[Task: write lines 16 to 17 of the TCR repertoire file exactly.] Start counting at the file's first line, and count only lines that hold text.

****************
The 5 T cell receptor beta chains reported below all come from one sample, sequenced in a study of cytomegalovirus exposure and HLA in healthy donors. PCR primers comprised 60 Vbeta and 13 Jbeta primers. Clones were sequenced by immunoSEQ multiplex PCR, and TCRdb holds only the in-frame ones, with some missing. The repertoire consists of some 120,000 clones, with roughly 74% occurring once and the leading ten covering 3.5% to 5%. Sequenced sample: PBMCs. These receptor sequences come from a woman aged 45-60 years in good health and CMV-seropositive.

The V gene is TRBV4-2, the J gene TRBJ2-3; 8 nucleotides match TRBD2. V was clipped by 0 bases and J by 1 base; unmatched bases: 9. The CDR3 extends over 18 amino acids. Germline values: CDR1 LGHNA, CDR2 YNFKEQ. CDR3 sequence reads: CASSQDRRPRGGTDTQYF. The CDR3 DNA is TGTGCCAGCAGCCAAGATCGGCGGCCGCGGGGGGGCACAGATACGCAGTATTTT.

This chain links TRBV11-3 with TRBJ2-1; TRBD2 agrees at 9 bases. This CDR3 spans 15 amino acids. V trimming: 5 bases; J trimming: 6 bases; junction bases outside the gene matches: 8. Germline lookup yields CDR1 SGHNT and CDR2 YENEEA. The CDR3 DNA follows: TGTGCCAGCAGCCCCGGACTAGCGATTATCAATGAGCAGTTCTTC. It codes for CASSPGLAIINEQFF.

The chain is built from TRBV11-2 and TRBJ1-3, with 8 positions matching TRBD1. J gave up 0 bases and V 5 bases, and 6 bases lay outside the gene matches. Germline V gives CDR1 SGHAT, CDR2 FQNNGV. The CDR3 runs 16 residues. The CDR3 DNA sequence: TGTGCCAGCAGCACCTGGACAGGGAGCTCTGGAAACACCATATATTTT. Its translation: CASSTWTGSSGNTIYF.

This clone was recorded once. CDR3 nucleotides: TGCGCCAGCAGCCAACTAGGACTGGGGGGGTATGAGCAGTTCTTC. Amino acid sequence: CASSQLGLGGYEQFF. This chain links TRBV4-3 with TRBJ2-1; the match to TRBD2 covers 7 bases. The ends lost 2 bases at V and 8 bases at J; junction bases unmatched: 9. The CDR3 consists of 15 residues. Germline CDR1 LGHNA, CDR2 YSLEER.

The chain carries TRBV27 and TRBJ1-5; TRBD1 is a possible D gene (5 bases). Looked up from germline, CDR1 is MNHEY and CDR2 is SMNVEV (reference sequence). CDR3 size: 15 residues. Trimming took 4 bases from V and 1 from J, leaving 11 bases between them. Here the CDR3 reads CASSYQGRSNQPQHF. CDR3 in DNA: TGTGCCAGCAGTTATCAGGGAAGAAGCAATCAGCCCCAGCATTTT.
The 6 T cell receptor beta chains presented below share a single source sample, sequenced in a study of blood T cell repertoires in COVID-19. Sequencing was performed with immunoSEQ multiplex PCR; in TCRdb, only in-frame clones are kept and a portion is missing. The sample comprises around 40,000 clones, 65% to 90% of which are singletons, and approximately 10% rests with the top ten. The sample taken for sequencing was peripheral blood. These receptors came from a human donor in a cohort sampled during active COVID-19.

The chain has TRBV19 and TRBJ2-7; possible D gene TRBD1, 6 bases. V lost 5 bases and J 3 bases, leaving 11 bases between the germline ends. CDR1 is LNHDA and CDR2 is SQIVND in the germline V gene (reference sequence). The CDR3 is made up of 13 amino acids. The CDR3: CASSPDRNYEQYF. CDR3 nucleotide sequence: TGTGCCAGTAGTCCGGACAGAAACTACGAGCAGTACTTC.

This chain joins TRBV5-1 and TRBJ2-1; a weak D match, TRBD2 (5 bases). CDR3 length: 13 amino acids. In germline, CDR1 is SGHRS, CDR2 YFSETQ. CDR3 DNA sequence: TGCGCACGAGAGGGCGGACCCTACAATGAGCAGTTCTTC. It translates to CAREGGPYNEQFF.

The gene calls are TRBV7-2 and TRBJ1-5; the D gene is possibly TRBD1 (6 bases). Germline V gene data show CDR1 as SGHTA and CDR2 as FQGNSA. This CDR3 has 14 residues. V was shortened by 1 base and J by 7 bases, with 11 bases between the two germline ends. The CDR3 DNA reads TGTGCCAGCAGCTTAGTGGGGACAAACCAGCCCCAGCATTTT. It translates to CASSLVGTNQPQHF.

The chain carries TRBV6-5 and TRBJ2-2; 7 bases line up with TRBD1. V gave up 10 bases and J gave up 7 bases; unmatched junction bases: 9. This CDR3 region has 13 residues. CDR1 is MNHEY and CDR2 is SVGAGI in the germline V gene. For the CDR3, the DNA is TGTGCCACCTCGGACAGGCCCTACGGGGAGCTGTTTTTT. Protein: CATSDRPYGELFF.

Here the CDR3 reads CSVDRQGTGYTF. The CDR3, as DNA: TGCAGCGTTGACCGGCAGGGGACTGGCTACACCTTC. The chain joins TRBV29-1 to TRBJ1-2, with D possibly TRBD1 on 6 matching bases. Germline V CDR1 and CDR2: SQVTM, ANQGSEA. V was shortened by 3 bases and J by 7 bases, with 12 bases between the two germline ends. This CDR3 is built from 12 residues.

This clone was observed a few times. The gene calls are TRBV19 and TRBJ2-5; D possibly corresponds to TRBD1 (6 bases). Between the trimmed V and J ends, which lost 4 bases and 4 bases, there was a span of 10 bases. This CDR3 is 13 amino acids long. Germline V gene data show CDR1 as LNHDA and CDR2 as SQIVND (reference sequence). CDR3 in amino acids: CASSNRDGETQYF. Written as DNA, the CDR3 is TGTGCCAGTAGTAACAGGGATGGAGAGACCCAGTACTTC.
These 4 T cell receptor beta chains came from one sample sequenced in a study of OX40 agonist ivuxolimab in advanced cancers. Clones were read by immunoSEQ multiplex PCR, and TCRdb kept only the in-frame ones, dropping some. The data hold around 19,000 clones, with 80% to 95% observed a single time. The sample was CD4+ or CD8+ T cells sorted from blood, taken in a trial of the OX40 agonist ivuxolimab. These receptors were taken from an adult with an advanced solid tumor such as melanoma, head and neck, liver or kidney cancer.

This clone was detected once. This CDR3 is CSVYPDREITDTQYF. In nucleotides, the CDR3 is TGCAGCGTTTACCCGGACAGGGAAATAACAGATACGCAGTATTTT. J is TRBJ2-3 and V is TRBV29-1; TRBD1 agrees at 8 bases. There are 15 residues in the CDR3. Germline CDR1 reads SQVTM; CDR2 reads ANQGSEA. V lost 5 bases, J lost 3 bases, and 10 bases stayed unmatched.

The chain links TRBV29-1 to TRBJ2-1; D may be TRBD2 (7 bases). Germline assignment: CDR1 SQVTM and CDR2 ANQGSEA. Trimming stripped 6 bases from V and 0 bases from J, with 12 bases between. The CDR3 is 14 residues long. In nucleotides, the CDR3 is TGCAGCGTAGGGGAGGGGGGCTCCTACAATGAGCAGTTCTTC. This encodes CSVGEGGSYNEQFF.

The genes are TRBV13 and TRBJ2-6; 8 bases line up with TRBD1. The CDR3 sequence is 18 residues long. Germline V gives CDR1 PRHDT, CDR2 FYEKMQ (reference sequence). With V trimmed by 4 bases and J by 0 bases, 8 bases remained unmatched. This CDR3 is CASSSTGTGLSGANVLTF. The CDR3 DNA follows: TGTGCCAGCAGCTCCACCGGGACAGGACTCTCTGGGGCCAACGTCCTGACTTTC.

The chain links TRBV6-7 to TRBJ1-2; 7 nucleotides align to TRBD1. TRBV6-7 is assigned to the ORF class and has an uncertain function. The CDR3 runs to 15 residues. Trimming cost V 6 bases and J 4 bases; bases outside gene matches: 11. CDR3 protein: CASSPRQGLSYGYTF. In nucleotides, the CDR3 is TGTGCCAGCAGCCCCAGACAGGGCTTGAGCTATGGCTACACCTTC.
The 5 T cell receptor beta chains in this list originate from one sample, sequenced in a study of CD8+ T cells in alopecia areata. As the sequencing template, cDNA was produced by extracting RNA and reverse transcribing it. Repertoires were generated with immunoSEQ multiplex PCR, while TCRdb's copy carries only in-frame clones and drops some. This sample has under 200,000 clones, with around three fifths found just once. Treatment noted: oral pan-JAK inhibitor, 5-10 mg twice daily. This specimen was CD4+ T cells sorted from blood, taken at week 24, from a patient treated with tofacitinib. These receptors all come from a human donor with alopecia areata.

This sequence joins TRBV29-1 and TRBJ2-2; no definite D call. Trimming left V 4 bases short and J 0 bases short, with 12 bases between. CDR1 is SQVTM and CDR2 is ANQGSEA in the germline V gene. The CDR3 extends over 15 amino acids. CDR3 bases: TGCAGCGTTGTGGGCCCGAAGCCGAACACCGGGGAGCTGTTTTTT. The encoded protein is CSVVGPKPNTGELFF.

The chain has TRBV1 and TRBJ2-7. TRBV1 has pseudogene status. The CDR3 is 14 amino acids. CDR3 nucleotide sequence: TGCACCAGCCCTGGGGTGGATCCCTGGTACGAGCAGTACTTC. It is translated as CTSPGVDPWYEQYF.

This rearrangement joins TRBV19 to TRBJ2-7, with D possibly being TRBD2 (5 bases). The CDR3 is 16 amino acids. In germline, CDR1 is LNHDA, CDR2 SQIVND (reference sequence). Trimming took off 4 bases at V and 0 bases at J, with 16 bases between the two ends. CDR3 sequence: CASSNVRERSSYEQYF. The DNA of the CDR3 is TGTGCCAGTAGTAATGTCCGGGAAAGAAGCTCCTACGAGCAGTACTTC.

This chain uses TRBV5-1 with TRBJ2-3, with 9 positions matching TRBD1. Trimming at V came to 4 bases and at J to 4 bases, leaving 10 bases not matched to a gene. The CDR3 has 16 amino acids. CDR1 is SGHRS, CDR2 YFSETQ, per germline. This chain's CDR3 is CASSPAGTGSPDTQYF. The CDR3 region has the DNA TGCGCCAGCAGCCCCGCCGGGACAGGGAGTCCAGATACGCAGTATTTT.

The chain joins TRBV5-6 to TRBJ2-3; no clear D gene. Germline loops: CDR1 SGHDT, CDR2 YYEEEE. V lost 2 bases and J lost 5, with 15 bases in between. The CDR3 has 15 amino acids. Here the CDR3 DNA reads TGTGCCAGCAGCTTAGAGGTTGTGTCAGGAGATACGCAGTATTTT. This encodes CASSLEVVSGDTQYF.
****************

The chain links TRBV29-1 to TRBJ2-1; D may be TRBD2 (7 bases). Germline assignment: CDR1 SQVTM and CDR2 ANQGSEA. Trimming stripped 6 bases from V and 0 bases from J, with 12 bases between. The CDR3 is 14 residues long. In nucleotides, the CDR3 is TGCAGCGTAGGGGAGGGGGGCTCCTACAATGAGCAGTTCTTC. This encodes CSVGEGGSYNEQFF.

The genes are TRBV13 and TRBJ2-6; 8 bases line up with TRBD1. The CDR3 sequence is 18 residues long. Germline V gives CDR1 PRHDT, CDR2 FYEKMQ (reference sequence). With V trimmed by 4 bases and J by 0 bases, 8 bases remained unmatched. This CDR3 is CASSSTGTGLSGANVLTF. The CDR3 DNA follows: TGTGCCAGCAGCTCCACCGGGACAGGACTCTCTGGGGCCAACGTCCTGACTTTC.